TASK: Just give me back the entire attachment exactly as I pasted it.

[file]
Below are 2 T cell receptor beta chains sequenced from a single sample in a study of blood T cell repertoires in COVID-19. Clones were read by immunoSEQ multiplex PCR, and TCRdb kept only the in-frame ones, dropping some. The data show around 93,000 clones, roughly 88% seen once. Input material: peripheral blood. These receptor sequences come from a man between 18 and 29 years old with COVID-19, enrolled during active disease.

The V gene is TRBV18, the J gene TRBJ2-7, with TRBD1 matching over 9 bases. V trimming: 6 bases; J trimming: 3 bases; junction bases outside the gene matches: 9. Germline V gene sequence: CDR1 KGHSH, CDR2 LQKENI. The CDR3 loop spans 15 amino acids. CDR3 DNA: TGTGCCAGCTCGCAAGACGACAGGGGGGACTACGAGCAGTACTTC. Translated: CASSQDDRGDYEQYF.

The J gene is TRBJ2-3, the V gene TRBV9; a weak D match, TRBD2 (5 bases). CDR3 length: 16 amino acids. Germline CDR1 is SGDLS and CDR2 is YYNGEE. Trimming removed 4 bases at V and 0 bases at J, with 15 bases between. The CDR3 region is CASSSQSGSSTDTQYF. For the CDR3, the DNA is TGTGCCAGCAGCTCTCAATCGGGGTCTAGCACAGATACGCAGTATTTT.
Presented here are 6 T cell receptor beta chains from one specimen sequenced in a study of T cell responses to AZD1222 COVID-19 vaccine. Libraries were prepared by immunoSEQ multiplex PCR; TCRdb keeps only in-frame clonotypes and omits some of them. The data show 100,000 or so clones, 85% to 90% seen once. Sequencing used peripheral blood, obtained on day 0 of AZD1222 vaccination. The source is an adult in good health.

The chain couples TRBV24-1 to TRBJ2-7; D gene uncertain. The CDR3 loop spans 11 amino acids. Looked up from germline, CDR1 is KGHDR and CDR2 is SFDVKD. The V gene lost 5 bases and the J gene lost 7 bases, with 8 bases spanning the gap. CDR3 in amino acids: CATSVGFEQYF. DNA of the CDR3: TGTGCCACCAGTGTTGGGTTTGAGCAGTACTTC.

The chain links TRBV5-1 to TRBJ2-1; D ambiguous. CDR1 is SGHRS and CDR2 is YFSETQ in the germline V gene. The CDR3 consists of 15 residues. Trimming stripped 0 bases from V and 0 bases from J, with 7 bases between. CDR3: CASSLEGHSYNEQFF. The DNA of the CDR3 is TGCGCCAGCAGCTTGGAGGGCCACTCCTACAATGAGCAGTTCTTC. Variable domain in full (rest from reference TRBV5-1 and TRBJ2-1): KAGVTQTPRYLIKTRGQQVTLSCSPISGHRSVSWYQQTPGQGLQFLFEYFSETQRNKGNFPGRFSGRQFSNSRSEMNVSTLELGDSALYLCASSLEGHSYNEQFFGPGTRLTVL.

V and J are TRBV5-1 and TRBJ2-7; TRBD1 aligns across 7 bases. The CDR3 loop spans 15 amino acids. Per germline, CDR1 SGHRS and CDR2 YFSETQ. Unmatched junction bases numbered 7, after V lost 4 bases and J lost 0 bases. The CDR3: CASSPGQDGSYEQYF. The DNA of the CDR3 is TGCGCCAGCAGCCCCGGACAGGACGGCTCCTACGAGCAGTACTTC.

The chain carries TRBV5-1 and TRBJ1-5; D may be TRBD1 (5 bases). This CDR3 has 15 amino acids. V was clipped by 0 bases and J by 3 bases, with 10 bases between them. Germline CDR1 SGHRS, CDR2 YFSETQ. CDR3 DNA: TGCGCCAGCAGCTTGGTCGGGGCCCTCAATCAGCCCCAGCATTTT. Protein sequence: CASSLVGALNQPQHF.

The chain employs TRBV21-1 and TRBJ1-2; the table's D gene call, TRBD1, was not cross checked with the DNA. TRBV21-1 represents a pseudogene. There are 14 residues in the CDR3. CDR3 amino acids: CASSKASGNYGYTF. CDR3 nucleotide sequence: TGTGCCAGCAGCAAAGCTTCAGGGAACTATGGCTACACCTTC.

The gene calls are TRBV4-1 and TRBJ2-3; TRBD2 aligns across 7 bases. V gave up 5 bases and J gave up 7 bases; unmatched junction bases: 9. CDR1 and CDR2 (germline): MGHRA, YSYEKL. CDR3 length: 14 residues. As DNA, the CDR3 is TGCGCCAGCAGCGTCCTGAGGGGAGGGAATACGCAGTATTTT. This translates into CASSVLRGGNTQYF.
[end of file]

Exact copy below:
Below are 2 T cell receptor beta chains sequenced from a single sample in a study of blood T cell repertoires in COVID-19. Clones were read by immunoSEQ multiplex PCR, and TCRdb kept only the in-frame ones, dropping some. The data show around 93,000 clones, roughly 88% seen once. Input material: peripheral blood. These receptor sequences come from a man between 18 and 29 years old with COVID-19, enrolled during active disease.

The V gene is TRBV18, the J gene TRBJ2-7, with TRBD1 matching over 9 bases. V trimming: 6 bases; J trimming: 3 bases; junction bases outside the gene matches: 9. Germline V gene sequence: CDR1 KGHSH, CDR2 LQKENI. The CDR3 loop spans 15 amino acids. CDR3 DNA: TGTGCCAGCTCGCAAGACGACAGGGGGGACTACGAGCAGTACTTC. Translated: CASSQDDRGDYEQYF.

The J gene is TRBJ2-3, the V gene TRBV9; a weak D match, TRBD2 (5 bases). CDR3 length: 16 amino acids. Germline CDR1 is SGDLS and CDR2 is YYNGEE. Trimming removed 4 bases at V and 0 bases at J, with 15 bases between. The CDR3 region is CASSSQSGSSTDTQYF. For the CDR3, the DNA is TGTGCCAGCAGCTCTCAATCGGGGTCTAGCACAGATACGCAGTATTTT.
Presented here are 6 T cell receptor beta chains from one specimen sequenced in a study of T cell responses to AZD1222 COVID-19 vaccine. Libraries were prepared by immunoSEQ multiplex PCR; TCRdb keeps only in-frame clonotypes and omits some of them. The data show 100,000 or so clones, 85% to 90% seen once. Sequencing used peripheral blood, obtained on day 0 of AZD1222 vaccination. The source is an adult in good health.

The chain couples TRBV24-1 to TRBJ2-7; D gene uncertain. The CDR3 loop spans 11 amino acids. Looked up from germline, CDR1 is KGHDR and CDR2 is SFDVKD. The V gene lost 5 bases and the J gene lost 7 bases, with 8 bases spanning the gap. CDR3 in amino acids: CATSVGFEQYF. DNA of the CDR3: TGTGCCACCAGTGTTGGGTTTGAGCAGTACTTC.

The chain links TRBV5-1 to TRBJ2-1; D ambiguous. CDR1 is SGHRS and CDR2 is YFSETQ in the germline V gene. The CDR3 consists of 15 residues. Trimming stripped 0 bases from V and 0 bases from J, with 7 bases between. CDR3: CASSLEGHSYNEQFF. The DNA of the CDR3 is TGCGCCAGCAGCTTGGAGGGCCACTCCTACAATGAGCAGTTCTTC. Variable domain in full (rest from reference TRBV5-1 and TRBJ2-1): KAGVTQTPRYLIKTRGQQVTLSCSPISGHRSVSWYQQTPGQGLQFLFEYFSETQRNKGNFPGRFSGRQFSNSRSEMNVSTLELGDSALYLCASSLEGHSYNEQFFGPGTRLTVL.

V and J are TRBV5-1 and TRBJ2-7; TRBD1 aligns across 7 bases. The CDR3 loop spans 15 amino acids. Per germline, CDR1 SGHRS and CDR2 YFSETQ. Unmatched junction bases numbered 7, after V lost 4 bases and J lost 0 bases. The CDR3: CASSPGQDGSYEQYF. The DNA of the CDR3 is TGCGCCAGCAGCCCCGGACAGGACGGCTCCTACGAGCAGTACTTC.

The chain carries TRBV5-1 and TRBJ1-5; D may be TRBD1 (5 bases). This CDR3 has 15 amino acids. V was clipped by 0 bases and J by 3 bases, with 10 bases between them. Germline CDR1 SGHRS, CDR2 YFSETQ. CDR3 DNA: TGCGCCAGCAGCTTGGTCGGGGCCCTCAATCAGCCCCAGCATTTT. Protein sequence: CASSLVGALNQPQHF.

The chain employs TRBV21-1 and TRBJ1-2; the table's D gene call, TRBD1, was not cross checked with the DNA. TRBV21-1 represents a pseudogene. There are 14 residues in the CDR3. CDR3 amino acids: CASSKASGNYGYTF. CDR3 nucleotide sequence: TGTGCCAGCAGCAAAGCTTCAGGGAACTATGGCTACACCTTC.

The gene calls are TRBV4-1 and TRBJ2-3; TRBD2 aligns across 7 bases. V gave up 5 bases and J gave up 7 bases; unmatched junction bases: 9. CDR1 and CDR2 (germline): MGHRA, YSYEKL. CDR3 length: 14 residues. As DNA, the CDR3 is TGCGCCAGCAGCGTCCTGAGGGGAGGGAATACGCAGTATTTT. This translates into CASSVLRGGNTQYF.